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"America has two great dominant strands of political thought - conservatism, which, at its very best, draws lines that should not be crossed; and progressivism, which, at its very best, breaks down barriers that should never have been erected." -- Bill Clinton, Dedication of the Clinton Presidential Library, November 2004

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Thursday, March 20, 2003


confederate flags for Dean?

posted by Aziz P. at Thursday, March 20, 2003 permalink View blog reactions

Dean has a new line in his stump speeches:

"White folks in the South who drive pickup trucks with Confederate flag decals in the back ought to be voting with us and not them [Republicans]," he said, "because their kids don't have health insurance either, and their kids need better schools too!"

Most people think this is great (myself included), but there are a few who are uncomfortable with it. The best case against including the "confederate flag" part of the line comes from Orcinus, who argues that there are two different groups, one worth pursuing, the other not:

. And if you had to explain it in a simple sound bite like Dean's, that division nowadays is between the folks who have Confederate flag stickers in their back windows and those who don't.

The latter -- the decent, civility-minded, neighborly people of common sense and good will who make up the vast majority of rural America -- are the Democratic party's natural rural base, the people who have most felt abandoned by the party's urban focus in the past 20 years. They are the people that Dean, or whoever carries the party's banner, needs to bring back into the fold.

The former -- the neo-Confederates and Patriots, the right-wing extremists and the unregenerate racists and segregationists, all of whom are the people most likely to put a Dixie sticker in the back window -- are the people who once upon a time made the Democratic Party the acknowledged home of the nation's unreconstructed racists. They are the people who fled the party in the 1960s for the welcoming arms of the Nixonite Republican Party.

Dean should not be courting this faction of rural America. Even if he provides them with a brilliant plan to ensure health care for all of them, they will reject it and him in the end anyway, because their hatred of "gummint" ultimately knows no bounds.

Personally, I have to disagree. I live in Texas and I see a lot of Confederate flags myself - and I think that the perception of anyone who has a C flag on their truck is a closet racist (implied in Orcinus' argument) is blatant Yankee stereotyping. I despise the Confederate Flag and what it stands for but the truth is that it has become a social rallying point for conservatives, not because of racial overtones, but rather in response to the "liberal onslaught" of progressive ideology such as welfare, multilingual education, immigration, secularism, political correctness, affirmative action, etc. When you hear a Southerner speak fondly of Dixie and Southern Culture, they aren't talking about returning to the cotton plantations as massah and boy. They are literally too far removed from that era to really be tied to it.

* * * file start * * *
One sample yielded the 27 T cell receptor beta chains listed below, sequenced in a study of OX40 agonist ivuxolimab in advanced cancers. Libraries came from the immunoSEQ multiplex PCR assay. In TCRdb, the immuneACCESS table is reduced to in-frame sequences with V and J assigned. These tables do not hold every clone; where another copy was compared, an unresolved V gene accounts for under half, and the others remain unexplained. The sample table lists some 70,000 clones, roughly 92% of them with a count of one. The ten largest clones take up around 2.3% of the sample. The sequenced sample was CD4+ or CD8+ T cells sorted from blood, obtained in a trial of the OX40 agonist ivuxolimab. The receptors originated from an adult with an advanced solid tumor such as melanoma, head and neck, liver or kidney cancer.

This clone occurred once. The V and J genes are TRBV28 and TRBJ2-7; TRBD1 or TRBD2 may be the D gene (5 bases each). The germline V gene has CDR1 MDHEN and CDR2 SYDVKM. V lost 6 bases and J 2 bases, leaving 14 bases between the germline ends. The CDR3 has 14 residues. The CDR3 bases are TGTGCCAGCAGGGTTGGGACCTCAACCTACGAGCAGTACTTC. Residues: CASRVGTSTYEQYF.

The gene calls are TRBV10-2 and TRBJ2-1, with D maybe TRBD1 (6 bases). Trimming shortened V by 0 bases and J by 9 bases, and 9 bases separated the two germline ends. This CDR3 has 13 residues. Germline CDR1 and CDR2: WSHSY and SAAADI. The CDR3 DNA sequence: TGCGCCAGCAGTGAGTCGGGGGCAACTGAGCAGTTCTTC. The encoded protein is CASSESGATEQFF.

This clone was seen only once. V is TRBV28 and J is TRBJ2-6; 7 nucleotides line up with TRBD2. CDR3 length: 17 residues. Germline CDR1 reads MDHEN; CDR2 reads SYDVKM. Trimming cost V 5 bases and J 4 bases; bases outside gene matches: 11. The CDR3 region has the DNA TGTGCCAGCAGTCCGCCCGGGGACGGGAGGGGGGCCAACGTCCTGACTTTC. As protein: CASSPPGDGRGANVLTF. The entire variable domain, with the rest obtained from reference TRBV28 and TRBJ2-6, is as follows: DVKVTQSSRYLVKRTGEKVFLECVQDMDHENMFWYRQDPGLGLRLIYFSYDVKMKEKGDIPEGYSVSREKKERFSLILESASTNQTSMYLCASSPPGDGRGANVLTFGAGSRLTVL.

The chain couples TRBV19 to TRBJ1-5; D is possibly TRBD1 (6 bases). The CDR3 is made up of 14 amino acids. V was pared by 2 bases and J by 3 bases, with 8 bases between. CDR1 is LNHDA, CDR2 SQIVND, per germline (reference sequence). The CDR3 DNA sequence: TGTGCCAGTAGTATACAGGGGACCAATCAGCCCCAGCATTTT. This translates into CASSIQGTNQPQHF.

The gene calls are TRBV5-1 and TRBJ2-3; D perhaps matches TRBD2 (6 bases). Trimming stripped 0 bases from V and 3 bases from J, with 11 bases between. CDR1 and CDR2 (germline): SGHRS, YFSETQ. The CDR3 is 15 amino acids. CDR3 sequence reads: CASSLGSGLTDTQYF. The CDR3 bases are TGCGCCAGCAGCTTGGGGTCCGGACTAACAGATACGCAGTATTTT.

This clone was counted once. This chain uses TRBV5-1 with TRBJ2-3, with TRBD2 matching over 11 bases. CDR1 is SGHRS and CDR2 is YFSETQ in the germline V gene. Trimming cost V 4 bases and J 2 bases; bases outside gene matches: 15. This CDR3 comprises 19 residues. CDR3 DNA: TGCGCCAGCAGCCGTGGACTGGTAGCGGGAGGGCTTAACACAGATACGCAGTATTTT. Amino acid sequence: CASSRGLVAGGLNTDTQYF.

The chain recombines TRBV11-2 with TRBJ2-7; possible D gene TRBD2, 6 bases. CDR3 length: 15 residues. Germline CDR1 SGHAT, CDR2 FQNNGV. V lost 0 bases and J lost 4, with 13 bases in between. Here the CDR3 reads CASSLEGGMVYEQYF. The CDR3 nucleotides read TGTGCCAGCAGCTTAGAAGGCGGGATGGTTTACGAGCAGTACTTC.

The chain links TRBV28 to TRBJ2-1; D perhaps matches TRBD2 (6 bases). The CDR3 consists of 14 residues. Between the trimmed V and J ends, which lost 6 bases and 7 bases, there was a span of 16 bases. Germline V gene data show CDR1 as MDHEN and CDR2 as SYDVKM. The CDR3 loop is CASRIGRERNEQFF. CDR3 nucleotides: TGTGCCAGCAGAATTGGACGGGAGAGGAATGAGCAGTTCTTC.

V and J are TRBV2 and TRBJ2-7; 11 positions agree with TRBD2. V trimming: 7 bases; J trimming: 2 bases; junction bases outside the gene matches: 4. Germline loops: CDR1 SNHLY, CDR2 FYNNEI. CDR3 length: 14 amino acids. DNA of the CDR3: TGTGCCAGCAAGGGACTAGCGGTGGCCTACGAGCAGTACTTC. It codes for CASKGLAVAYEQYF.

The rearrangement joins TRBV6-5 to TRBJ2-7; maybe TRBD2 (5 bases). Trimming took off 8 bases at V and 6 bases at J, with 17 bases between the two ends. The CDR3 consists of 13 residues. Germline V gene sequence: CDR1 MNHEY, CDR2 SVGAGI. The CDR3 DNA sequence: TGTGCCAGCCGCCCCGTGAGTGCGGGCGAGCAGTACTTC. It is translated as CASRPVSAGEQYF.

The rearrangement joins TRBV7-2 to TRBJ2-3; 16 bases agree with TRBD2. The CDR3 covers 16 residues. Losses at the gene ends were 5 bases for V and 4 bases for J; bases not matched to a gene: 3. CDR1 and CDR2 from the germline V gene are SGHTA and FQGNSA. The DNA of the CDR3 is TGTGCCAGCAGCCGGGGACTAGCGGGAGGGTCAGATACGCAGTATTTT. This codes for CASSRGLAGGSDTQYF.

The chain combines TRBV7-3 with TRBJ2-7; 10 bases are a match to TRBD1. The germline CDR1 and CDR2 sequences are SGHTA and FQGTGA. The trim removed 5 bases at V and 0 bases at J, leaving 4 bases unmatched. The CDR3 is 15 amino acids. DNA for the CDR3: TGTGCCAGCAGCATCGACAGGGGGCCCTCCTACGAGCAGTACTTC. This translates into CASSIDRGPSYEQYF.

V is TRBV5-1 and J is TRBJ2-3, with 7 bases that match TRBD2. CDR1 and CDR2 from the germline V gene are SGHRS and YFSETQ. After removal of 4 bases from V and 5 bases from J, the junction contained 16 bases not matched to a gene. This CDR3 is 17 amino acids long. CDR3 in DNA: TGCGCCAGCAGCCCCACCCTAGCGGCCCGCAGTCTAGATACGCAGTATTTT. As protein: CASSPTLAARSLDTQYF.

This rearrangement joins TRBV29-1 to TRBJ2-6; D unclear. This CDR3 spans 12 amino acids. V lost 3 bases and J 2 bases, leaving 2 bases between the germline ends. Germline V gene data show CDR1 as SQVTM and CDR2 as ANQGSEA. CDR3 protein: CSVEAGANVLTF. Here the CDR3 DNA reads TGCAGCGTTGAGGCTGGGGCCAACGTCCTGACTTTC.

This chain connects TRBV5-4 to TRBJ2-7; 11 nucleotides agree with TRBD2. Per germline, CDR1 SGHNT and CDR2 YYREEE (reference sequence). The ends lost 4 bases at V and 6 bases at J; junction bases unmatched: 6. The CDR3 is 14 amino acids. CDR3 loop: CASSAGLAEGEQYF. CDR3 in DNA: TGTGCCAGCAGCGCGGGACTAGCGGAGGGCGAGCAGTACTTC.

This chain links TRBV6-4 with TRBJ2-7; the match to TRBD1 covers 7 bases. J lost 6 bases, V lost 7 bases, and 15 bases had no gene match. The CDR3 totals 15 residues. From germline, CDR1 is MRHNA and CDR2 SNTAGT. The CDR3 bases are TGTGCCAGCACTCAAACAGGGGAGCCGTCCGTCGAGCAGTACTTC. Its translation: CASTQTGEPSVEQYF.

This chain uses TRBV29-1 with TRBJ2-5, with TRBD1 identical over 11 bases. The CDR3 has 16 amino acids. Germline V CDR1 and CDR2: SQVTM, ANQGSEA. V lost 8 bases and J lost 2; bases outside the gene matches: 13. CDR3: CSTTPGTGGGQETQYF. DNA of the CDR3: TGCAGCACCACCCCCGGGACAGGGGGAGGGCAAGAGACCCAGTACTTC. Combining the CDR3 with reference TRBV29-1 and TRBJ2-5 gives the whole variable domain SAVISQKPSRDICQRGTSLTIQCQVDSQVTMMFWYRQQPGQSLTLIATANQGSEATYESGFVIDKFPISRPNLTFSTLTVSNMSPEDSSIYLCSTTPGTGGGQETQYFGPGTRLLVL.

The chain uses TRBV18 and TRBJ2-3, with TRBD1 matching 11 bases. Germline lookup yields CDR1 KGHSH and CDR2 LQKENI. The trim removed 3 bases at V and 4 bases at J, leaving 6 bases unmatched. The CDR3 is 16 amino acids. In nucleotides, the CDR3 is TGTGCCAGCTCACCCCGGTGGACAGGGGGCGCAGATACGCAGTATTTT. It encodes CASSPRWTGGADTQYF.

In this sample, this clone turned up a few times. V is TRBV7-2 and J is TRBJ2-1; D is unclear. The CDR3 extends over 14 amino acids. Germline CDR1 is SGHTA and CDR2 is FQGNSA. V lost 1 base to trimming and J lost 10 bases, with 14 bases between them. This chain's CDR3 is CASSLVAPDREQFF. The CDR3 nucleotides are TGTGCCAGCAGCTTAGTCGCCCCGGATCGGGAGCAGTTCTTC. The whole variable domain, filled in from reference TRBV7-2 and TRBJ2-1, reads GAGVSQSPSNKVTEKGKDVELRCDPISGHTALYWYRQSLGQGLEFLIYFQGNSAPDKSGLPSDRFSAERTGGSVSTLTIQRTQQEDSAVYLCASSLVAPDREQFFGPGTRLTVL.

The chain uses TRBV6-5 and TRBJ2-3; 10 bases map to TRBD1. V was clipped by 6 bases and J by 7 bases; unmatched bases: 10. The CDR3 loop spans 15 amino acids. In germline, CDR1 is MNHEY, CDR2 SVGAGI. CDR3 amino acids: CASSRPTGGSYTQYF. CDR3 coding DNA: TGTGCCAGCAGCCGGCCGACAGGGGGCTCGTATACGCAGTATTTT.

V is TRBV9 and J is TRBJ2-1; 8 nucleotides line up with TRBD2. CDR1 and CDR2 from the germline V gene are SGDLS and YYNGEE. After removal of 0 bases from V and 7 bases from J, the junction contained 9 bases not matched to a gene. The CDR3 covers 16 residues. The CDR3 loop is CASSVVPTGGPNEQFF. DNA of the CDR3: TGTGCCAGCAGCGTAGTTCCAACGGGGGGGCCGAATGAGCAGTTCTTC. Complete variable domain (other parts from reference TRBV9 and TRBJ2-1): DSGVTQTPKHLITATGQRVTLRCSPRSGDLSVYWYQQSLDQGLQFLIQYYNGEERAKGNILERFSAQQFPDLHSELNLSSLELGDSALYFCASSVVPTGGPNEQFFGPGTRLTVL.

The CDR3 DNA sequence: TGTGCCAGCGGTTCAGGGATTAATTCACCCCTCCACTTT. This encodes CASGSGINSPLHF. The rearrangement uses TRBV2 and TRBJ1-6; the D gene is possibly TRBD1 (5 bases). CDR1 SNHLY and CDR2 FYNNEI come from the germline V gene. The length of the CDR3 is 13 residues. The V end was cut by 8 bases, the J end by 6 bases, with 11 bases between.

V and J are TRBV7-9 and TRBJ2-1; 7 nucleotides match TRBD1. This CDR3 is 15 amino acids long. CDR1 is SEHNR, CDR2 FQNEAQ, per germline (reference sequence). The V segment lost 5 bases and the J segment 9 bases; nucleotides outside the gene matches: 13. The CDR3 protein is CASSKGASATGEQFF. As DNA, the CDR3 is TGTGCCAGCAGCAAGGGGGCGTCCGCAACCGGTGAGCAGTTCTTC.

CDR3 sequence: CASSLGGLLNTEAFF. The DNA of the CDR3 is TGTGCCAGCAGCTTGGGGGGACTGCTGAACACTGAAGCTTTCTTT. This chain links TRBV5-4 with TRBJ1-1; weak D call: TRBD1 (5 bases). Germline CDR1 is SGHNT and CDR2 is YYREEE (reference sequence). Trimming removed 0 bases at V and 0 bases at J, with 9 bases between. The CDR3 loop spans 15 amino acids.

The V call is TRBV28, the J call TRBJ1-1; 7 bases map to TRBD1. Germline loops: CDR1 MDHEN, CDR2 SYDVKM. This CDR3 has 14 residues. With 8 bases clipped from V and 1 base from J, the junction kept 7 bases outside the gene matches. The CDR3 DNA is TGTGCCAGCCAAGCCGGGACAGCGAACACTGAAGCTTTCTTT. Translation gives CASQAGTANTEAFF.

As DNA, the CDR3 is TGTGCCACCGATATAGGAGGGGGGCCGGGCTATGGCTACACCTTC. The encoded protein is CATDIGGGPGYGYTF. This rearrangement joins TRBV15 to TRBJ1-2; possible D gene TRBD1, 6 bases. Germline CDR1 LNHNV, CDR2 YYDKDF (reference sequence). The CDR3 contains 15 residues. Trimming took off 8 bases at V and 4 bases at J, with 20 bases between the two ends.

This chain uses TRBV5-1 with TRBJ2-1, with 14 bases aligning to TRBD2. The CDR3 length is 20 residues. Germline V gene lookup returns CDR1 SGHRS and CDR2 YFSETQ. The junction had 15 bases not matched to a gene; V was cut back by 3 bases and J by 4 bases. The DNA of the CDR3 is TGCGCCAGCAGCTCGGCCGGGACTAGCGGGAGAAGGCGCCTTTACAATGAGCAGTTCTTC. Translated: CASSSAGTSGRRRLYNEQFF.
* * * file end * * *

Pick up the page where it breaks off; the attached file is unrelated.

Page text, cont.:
It's true that many of these people will never vote for Dean anyway. But te point is not to try and appeal to those confederate flag wavin' pickup drivin' gun tootin' whoever they are - it's to appeal to the moderate conservatives, the ordinary people, who may be attracted by Dean's message of affordable health care but still have closer cultural ties to the more "redneck" (to use the gross stereotype) types. You can't attract Southerners to your platform without demonstrating respect for their concerns - and Dean's soundbite is (I believe) an honest recognition of this.

What does Deanlandia think? Keep the line, edit it, or dump it entirely, and why?


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About Nation-Building

Nation-Building was founded by Aziz Poonawalla in August 2002 under the name Dean Nation. Dean Nation was the very first weblog devoted to a presidential candidate, Howard Dean, and became the vanguard of the Dean netroot phenomenon, raising over $40,000 for the Dean campaign, pioneering the use of Meetup, and enjoying the attention of the campaign itself, with Joe Trippi a regular reader (and sometime commentor). Howard Dean himself even left a comment once. Dean Nation was a group weblog effort and counts among its alumni many of the progressive blogsphere's leading talent including Jerome Armstrong, Matthew Yglesias, and Ezra Klein. After the election in 2004, the blog refocused onto the theme of "purple politics", formally changing its name to Nation-Building in June 2006. The primary focus of the blog is on articulating purple-state policy at home and pragmatic liberal interventionism abroad.